I'm trying to design and DFA that accept string with an odd number of 0`s, but counting only the ones within sub-strings with two or more 0.

So, for example, 011000, will be accepted since it has 4 0`s, but only three or them are inside a sub-string of two or more. But 0001000, wont be accepted.

  • 1
    $\begingroup$ After processing any character, you go into a state that is a combination of (0, 1, 2 or more zeroes) x (even or odd number of zeroes counted) $\endgroup$ – gnasher729 Jun 16 '18 at 20:58
  • $\begingroup$ cs.stackexchange.com/q/1331/755 $\endgroup$ – D.W. Aug 14 '18 at 20:29

I believe your language is not regular and if I'm not mistaken, the pumping lemma suffices: Let us assume by contradiction your language is regular, thus it should hold all 3 conditions of the pumping lemma.

Let $w=0^{2p+1}111$, notice $w\in L$ because $2n$ is always even, thus by adding $1$ we have an odd number of $0$s.

Now let us take a simple example where $p=1$, but this should work for any $p$.

In this case, $p=1$, notice $|w|>p$, since $|w|=5$, essentially $w=000111$. In our case this means $y=0$ and because $|xy|\le 1$ and because $|y|>0$ where 1 is our pumping length this means $x=\epsilon$.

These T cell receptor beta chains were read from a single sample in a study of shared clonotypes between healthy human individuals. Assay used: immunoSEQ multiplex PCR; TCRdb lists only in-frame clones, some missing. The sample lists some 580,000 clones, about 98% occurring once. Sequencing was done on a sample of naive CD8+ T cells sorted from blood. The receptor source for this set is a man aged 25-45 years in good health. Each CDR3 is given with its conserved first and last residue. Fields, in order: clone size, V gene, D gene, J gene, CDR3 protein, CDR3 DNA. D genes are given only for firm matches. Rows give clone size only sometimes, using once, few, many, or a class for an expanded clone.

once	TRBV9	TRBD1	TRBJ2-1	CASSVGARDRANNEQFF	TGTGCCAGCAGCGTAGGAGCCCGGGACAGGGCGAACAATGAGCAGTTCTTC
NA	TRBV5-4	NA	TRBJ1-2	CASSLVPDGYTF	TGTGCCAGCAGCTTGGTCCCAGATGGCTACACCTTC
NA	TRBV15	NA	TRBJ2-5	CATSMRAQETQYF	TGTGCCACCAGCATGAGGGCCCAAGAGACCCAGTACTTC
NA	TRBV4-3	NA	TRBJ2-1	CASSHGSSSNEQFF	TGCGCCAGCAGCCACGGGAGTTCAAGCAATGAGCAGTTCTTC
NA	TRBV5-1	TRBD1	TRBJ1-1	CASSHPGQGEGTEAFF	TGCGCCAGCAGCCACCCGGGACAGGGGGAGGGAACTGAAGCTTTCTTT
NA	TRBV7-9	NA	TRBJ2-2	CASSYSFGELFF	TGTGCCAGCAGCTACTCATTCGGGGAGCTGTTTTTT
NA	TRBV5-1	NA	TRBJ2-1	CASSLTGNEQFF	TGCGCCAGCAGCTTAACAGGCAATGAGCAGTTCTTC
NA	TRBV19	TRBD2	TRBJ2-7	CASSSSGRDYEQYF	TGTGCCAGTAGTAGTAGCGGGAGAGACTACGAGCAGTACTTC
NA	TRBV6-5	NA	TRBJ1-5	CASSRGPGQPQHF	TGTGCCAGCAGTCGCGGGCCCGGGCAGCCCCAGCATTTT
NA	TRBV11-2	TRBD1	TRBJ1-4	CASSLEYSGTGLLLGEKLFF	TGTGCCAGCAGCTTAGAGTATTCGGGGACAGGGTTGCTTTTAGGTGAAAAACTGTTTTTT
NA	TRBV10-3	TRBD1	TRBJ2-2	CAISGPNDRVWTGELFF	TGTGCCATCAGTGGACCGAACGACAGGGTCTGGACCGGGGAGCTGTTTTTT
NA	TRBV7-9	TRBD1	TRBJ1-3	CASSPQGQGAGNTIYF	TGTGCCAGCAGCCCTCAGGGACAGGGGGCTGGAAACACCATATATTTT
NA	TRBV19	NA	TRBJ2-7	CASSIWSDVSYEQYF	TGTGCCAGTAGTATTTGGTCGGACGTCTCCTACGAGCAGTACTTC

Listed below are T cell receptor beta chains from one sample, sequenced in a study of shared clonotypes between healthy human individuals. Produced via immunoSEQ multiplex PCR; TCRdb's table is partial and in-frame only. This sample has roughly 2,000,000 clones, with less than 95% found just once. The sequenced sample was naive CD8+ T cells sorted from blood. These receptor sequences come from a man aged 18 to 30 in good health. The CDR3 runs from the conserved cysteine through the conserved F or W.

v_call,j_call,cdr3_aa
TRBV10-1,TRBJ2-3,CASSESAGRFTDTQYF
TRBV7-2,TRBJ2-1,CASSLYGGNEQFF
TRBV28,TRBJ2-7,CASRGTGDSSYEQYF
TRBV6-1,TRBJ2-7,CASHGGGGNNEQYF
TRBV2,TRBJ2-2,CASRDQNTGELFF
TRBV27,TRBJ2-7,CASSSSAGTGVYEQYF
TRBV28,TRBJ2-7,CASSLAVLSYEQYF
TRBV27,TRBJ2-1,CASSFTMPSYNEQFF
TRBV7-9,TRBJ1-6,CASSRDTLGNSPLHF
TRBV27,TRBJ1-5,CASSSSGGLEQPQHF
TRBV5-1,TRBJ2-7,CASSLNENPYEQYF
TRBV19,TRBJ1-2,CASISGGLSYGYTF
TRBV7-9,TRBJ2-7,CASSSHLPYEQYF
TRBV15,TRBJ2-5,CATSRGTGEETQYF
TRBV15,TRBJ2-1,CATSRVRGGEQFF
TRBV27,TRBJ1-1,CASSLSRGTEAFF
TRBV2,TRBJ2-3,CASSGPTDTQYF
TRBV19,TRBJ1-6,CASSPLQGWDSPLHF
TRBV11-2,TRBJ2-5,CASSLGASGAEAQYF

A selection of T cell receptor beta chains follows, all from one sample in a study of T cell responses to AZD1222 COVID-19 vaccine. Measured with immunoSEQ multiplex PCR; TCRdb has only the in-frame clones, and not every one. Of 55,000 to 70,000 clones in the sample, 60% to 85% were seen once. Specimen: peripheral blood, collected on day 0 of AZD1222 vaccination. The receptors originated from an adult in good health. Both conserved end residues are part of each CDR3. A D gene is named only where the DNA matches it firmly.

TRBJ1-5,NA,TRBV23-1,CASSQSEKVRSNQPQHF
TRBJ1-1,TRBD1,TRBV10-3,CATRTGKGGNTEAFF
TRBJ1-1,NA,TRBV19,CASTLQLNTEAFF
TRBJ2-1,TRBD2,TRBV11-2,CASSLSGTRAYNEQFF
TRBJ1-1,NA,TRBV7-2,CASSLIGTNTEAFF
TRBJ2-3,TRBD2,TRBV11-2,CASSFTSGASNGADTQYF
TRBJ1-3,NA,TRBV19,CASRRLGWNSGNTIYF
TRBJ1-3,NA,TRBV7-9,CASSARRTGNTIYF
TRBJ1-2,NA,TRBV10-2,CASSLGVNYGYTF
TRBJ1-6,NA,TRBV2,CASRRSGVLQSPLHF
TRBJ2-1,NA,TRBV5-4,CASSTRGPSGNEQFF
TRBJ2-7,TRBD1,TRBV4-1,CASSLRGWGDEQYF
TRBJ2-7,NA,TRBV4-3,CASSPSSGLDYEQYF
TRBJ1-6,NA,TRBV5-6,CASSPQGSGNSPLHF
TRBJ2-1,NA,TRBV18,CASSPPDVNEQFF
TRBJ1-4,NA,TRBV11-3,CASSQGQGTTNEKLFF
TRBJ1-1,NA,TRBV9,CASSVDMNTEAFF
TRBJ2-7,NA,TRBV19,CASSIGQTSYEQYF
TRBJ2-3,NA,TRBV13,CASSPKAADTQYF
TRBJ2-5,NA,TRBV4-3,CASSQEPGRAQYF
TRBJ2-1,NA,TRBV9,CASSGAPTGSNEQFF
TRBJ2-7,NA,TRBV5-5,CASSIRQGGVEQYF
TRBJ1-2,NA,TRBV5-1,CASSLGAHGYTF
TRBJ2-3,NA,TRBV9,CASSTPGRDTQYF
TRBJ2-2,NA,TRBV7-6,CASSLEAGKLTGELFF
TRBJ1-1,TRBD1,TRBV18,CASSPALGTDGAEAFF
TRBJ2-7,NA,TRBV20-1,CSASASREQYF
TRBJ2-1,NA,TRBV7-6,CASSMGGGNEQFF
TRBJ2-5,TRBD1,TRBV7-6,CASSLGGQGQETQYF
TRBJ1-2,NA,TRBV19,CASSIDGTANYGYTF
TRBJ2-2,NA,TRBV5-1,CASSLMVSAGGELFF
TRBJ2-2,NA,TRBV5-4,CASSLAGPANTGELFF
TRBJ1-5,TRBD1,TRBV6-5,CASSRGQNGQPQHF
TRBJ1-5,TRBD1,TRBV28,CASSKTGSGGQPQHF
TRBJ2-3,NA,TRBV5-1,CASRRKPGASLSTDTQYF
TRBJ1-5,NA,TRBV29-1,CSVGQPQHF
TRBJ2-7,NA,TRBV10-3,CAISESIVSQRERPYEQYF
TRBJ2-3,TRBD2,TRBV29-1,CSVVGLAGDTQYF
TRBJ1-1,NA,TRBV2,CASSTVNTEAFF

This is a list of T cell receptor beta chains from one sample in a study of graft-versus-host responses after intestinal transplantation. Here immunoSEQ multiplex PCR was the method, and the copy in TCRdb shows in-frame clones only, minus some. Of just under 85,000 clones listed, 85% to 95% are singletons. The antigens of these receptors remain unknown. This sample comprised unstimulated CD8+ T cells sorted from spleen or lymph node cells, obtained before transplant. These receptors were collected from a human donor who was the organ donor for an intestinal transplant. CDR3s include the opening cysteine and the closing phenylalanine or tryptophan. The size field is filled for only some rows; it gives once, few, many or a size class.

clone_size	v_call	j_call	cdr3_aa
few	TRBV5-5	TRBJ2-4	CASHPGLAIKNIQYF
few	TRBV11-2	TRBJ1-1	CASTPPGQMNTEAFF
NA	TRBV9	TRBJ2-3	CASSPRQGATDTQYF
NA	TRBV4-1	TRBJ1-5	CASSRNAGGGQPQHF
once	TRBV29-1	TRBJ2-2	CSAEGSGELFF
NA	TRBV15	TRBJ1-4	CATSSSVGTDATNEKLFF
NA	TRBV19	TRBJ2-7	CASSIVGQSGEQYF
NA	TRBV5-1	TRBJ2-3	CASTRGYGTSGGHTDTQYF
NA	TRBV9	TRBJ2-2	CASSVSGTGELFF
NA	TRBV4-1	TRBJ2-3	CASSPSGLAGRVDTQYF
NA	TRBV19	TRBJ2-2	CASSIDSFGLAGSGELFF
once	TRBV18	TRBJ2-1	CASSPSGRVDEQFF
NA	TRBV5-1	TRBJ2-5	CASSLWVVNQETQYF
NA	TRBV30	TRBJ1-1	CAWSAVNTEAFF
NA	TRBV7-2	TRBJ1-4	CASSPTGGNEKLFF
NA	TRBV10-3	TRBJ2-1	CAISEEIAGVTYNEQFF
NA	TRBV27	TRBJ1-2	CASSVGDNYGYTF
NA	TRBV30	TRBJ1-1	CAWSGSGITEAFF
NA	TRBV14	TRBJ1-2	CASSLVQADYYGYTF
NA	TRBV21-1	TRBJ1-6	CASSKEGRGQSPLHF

This leaves $z=0011$. However, for $i=2$, we receive: 000011 which is $y^2z \equiv 000011 $.

Then the number of 0s in your substring is now even, meaning $000011 \notin L$. Again, we can do this for any pumping length $p$ by simply pumping up or pumping down.

Thus there won't be a DFA/NFA for that. You can try using a TM.

For more information: pumping lemma.

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  • $\begingroup$ Perhaps some of the data was missing, making the language hold the conditions of the pumping lemma, let me know =) $\endgroup$ – Reckless Engineer Aug 14 '18 at 13:14
  • $\begingroup$ You cannot assume what $p$ is when using pumping lemma. $\endgroup$ – xskxzr Aug 14 '18 at 13:39
  • $\begingroup$ You're correct, thank you for your comment. However, for this is simply an example, I'll edit the answer to emphasize that. Regardless, for such a word, we could always then make the number of 0s be even using pumping. $\endgroup$ – Reckless Engineer Aug 14 '18 at 14:42

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